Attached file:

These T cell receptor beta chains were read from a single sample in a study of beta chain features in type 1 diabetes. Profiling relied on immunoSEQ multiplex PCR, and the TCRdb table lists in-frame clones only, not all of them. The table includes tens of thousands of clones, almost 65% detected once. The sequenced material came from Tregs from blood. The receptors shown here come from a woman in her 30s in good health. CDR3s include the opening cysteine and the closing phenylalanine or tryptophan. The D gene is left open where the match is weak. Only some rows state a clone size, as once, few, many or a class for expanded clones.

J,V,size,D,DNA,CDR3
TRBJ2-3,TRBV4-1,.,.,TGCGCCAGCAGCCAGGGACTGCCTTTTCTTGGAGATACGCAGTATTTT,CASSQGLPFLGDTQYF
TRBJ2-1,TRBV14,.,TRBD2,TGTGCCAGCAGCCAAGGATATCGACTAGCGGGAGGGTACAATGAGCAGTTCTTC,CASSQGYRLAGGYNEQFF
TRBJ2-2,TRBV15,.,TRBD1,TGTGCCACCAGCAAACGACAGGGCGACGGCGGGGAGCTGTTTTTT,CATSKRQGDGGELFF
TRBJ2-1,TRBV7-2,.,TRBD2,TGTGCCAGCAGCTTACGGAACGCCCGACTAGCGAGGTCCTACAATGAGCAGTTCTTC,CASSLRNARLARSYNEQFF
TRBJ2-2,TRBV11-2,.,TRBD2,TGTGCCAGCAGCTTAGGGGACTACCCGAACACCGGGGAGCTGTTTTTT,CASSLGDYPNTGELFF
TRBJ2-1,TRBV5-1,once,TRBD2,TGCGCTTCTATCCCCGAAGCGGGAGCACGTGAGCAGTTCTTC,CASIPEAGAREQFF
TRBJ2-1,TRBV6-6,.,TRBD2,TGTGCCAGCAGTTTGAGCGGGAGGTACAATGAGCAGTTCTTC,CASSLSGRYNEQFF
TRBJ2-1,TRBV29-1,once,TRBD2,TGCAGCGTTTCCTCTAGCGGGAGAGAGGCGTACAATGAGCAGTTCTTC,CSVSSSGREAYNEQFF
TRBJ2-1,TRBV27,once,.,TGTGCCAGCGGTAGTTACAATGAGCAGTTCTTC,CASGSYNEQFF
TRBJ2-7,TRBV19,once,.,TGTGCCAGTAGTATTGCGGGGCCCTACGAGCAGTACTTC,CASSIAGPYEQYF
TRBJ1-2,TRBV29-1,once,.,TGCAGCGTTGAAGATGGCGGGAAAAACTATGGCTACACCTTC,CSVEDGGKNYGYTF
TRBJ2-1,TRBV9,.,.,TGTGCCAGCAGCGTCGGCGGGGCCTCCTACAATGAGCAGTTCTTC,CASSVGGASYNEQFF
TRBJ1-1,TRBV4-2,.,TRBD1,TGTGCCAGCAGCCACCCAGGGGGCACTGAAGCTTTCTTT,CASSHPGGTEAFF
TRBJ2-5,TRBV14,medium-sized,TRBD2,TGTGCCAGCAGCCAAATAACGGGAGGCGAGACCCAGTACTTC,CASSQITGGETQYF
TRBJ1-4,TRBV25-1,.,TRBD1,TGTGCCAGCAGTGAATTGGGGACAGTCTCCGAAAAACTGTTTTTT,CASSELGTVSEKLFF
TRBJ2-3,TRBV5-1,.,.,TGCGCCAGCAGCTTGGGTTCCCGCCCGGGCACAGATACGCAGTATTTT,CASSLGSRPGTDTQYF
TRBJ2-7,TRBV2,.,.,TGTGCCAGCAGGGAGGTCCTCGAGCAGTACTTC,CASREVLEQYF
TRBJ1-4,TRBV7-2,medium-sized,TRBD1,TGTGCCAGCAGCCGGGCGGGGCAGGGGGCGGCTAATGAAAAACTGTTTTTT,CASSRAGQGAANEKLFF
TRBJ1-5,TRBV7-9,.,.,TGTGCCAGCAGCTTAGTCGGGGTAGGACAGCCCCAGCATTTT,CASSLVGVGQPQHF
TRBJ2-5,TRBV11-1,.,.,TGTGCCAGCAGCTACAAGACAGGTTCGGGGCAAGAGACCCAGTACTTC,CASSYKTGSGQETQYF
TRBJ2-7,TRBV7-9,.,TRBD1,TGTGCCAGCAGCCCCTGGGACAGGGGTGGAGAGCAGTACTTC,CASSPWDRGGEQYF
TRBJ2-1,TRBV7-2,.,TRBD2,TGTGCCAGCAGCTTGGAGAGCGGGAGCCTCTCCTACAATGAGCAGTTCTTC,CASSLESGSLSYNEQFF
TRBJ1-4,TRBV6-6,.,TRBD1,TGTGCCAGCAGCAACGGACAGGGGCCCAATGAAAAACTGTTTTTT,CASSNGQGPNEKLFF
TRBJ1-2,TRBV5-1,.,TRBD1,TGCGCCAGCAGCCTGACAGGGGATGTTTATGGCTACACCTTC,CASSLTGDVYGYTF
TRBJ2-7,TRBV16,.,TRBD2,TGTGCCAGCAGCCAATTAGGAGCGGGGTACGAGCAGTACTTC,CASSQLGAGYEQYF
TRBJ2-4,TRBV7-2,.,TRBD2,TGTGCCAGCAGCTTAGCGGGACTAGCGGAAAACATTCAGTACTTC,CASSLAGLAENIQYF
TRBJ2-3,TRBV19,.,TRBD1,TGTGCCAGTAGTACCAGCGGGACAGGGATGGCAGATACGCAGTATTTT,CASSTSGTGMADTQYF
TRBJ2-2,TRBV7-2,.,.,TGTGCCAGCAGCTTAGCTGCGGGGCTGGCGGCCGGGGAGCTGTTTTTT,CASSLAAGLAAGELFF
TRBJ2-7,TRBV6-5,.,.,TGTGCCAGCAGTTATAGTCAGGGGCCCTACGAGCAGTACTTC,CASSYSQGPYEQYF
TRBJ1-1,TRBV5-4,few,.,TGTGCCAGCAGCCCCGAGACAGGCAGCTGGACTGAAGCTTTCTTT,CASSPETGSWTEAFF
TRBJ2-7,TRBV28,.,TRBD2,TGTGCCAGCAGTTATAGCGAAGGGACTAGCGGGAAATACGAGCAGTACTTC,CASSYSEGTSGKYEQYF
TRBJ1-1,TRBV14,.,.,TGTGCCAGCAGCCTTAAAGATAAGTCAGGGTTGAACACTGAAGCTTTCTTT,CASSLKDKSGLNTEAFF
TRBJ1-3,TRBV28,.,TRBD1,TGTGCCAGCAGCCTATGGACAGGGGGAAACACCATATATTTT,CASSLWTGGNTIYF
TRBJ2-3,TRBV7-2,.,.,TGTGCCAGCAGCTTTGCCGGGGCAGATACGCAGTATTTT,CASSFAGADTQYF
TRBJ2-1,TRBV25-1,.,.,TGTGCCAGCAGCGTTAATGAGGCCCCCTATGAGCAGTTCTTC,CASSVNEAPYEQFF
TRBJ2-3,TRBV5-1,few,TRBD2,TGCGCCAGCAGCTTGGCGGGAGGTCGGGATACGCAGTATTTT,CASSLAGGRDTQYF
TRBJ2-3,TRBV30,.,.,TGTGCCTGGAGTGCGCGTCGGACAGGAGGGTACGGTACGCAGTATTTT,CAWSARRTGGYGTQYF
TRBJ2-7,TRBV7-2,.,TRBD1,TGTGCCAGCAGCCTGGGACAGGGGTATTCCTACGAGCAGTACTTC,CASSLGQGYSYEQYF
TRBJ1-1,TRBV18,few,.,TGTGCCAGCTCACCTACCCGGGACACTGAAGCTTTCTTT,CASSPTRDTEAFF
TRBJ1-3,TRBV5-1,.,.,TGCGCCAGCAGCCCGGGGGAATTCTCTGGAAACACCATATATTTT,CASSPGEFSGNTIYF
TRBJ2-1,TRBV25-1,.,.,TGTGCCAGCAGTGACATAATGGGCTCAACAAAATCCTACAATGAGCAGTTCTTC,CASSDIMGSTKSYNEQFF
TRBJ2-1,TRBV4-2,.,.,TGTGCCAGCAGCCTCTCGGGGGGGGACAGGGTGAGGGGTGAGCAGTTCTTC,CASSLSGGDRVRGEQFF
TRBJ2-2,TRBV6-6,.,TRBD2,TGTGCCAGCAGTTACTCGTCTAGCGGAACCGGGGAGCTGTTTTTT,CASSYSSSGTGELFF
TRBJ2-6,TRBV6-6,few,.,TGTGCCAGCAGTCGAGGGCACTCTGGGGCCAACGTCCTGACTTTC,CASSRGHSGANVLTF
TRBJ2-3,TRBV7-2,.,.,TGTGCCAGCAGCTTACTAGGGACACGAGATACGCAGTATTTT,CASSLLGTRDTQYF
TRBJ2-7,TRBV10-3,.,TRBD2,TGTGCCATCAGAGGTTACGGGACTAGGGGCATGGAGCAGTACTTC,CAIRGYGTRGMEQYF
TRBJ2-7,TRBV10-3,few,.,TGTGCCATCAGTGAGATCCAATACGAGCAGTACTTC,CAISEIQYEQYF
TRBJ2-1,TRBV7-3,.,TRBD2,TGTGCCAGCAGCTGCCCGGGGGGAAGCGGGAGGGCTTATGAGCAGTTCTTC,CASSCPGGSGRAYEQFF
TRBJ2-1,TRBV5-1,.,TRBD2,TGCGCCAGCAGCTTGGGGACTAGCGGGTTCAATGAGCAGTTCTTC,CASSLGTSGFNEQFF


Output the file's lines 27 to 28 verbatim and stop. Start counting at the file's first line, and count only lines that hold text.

TRBJ2-7,TRBV16,.,TRBD2,TGTGCCAGCAGCCAATTAGGAGCGGGGTACGAGCAGTACTTC,CASSQLGAGYEQYF
TRBJ2-4,TRBV7-2,.,TRBD2,TGTGCCAGCAGCTTAGCGGGACTAGCGGAAAACATTCAGTACTTC,CASSLAGLAENIQYF